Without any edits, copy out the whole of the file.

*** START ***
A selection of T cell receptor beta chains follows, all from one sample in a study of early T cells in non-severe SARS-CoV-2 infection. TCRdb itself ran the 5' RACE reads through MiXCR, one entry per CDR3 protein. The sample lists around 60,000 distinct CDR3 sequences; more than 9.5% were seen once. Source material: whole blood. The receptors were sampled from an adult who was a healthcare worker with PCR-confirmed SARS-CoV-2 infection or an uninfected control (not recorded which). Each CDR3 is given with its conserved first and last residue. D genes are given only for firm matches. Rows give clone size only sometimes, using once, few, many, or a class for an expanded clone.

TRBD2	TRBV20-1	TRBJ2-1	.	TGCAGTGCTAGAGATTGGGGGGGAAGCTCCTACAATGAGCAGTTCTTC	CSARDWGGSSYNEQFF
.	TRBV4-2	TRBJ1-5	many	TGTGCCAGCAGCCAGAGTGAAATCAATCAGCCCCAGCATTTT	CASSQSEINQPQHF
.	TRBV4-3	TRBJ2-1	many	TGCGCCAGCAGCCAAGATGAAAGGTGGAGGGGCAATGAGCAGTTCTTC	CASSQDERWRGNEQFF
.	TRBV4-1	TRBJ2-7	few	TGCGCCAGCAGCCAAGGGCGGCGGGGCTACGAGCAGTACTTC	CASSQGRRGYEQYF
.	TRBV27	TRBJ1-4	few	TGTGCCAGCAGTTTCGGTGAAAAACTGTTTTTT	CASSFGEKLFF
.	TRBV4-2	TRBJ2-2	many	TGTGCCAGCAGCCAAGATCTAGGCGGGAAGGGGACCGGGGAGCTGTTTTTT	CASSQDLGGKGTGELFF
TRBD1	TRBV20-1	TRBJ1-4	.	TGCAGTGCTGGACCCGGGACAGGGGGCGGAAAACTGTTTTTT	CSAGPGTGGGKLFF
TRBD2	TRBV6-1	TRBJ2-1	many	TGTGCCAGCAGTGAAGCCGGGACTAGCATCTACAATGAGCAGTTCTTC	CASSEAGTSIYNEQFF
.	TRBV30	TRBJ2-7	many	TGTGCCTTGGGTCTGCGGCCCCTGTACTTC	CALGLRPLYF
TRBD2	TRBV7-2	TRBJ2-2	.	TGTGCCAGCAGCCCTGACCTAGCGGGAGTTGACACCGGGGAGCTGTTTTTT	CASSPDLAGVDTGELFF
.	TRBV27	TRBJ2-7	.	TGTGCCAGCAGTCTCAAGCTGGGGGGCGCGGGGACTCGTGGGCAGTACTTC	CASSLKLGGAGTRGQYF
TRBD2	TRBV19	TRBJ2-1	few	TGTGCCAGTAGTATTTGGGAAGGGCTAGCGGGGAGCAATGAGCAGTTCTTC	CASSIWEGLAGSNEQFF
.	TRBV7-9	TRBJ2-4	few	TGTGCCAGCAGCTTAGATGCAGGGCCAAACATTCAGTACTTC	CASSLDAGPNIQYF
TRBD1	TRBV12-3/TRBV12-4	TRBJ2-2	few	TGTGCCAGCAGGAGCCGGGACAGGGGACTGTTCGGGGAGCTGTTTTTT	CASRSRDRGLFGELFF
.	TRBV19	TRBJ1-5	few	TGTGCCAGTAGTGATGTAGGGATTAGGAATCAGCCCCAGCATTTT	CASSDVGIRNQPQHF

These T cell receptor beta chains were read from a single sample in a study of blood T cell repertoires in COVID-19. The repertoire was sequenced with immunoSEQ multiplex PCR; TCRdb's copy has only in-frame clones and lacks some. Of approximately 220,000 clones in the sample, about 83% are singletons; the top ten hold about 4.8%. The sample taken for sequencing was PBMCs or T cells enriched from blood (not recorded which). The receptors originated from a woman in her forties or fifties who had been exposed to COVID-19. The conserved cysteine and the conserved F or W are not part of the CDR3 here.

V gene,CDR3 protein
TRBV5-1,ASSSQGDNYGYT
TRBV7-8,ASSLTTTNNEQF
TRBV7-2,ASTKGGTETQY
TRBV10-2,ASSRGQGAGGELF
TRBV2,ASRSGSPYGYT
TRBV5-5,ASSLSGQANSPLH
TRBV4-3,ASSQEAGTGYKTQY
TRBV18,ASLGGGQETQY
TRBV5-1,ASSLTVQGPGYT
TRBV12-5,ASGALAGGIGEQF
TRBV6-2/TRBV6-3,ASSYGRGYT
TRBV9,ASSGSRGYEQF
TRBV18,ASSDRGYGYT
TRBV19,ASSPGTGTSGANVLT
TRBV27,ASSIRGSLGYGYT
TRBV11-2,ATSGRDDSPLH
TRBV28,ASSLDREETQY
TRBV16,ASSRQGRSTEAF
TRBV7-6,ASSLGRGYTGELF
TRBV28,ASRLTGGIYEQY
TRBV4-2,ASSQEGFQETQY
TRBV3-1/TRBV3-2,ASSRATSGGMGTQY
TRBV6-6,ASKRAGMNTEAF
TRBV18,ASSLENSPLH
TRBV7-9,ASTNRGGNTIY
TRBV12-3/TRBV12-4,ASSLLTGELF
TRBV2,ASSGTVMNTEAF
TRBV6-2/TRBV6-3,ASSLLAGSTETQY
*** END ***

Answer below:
A selection of T cell receptor beta chains follows, all from one sample in a study of early T cells in non-severe SARS-CoV-2 infection. TCRdb itself ran the 5' RACE reads through MiXCR, one entry per CDR3 protein. The sample lists around 60,000 distinct CDR3 sequences; more than 9.5% were seen once. Source material: whole blood. The receptors were sampled from an adult who was a healthcare worker with PCR-confirmed SARS-CoV-2 infection or an uninfected control (not recorded which). Each CDR3 is given with its conserved first and last residue. D genes are given only for firm matches. Rows give clone size only sometimes, using once, few, many, or a class for an expanded clone.

TRBD2	TRBV20-1	TRBJ2-1	.	TGCAGTGCTAGAGATTGGGGGGGAAGCTCCTACAATGAGCAGTTCTTC	CSARDWGGSSYNEQFF
.	TRBV4-2	TRBJ1-5	many	TGTGCCAGCAGCCAGAGTGAAATCAATCAGCCCCAGCATTTT	CASSQSEINQPQHF
.	TRBV4-3	TRBJ2-1	many	TGCGCCAGCAGCCAAGATGAAAGGTGGAGGGGCAATGAGCAGTTCTTC	CASSQDERWRGNEQFF
.	TRBV4-1	TRBJ2-7	few	TGCGCCAGCAGCCAAGGGCGGCGGGGCTACGAGCAGTACTTC	CASSQGRRGYEQYF
.	TRBV27	TRBJ1-4	few	TGTGCCAGCAGTTTCGGTGAAAAACTGTTTTTT	CASSFGEKLFF
.	TRBV4-2	TRBJ2-2	many	TGTGCCAGCAGCCAAGATCTAGGCGGGAAGGGGACCGGGGAGCTGTTTTTT	CASSQDLGGKGTGELFF
TRBD1	TRBV20-1	TRBJ1-4	.	TGCAGTGCTGGACCCGGGACAGGGGGCGGAAAACTGTTTTTT	CSAGPGTGGGKLFF
TRBD2	TRBV6-1	TRBJ2-1	many	TGTGCCAGCAGTGAAGCCGGGACTAGCATCTACAATGAGCAGTTCTTC	CASSEAGTSIYNEQFF
.	TRBV30	TRBJ2-7	many	TGTGCCTTGGGTCTGCGGCCCCTGTACTTC	CALGLRPLYF
TRBD2	TRBV7-2	TRBJ2-2	.	TGTGCCAGCAGCCCTGACCTAGCGGGAGTTGACACCGGGGAGCTGTTTTTT	CASSPDLAGVDTGELFF
.	TRBV27	TRBJ2-7	.	TGTGCCAGCAGTCTCAAGCTGGGGGGCGCGGGGACTCGTGGGCAGTACTTC	CASSLKLGGAGTRGQYF
TRBD2	TRBV19	TRBJ2-1	few	TGTGCCAGTAGTATTTGGGAAGGGCTAGCGGGGAGCAATGAGCAGTTCTTC	CASSIWEGLAGSNEQFF
.	TRBV7-9	TRBJ2-4	few	TGTGCCAGCAGCTTAGATGCAGGGCCAAACATTCAGTACTTC	CASSLDAGPNIQYF
TRBD1	TRBV12-3/TRBV12-4	TRBJ2-2	few	TGTGCCAGCAGGAGCCGGGACAGGGGACTGTTCGGGGAGCTGTTTTTT	CASRSRDRGLFGELFF
.	TRBV19	TRBJ1-5	few	TGTGCCAGTAGTGATGTAGGGATTAGGAATCAGCCCCAGCATTTT	CASSDVGIRNQPQHF

These T cell receptor beta chains were read from a single sample in a study of blood T cell repertoires in COVID-19. The repertoire was sequenced with immunoSEQ multiplex PCR; TCRdb's copy has only in-frame clones and lacks some. Of approximately 220,000 clones in the sample, about 83% are singletons; the top ten hold about 4.8%. The sample taken for sequencing was PBMCs or T cells enriched from blood (not recorded which). The receptors originated from a woman in her forties or fifties who had been exposed to COVID-19. The conserved cysteine and the conserved F or W are not part of the CDR3 here.

V gene,CDR3 protein
TRBV5-1,ASSSQGDNYGYT
TRBV7-8,ASSLTTTNNEQF
TRBV7-2,ASTKGGTETQY
TRBV10-2,ASSRGQGAGGELF
TRBV2,ASRSGSPYGYT
TRBV5-5,ASSLSGQANSPLH
TRBV4-3,ASSQEAGTGYKTQY
TRBV18,ASLGGGQETQY
TRBV5-1,ASSLTVQGPGYT
TRBV12-5,ASGALAGGIGEQF
TRBV6-2/TRBV6-3,ASSYGRGYT
TRBV9,ASSGSRGYEQF
TRBV18,ASSDRGYGYT
TRBV19,ASSPGTGTSGANVLT
TRBV27,ASSIRGSLGYGYT
TRBV11-2,ATSGRDDSPLH
TRBV28,ASSLDREETQY
TRBV16,ASSRQGRSTEAF
TRBV7-6,ASSLGRGYTGELF
TRBV28,ASRLTGGIYEQY
TRBV4-2,ASSQEGFQETQY
TRBV3-1/TRBV3-2,ASSRATSGGMGTQY
TRBV6-6,ASKRAGMNTEAF
TRBV18,ASSLENSPLH
TRBV7-9,ASTNRGGNTIY
TRBV12-3/TRBV12-4,ASSLLTGELF
TRBV2,ASSGTVMNTEAF
TRBV6-2/TRBV6-3,ASSLLAGSTETQY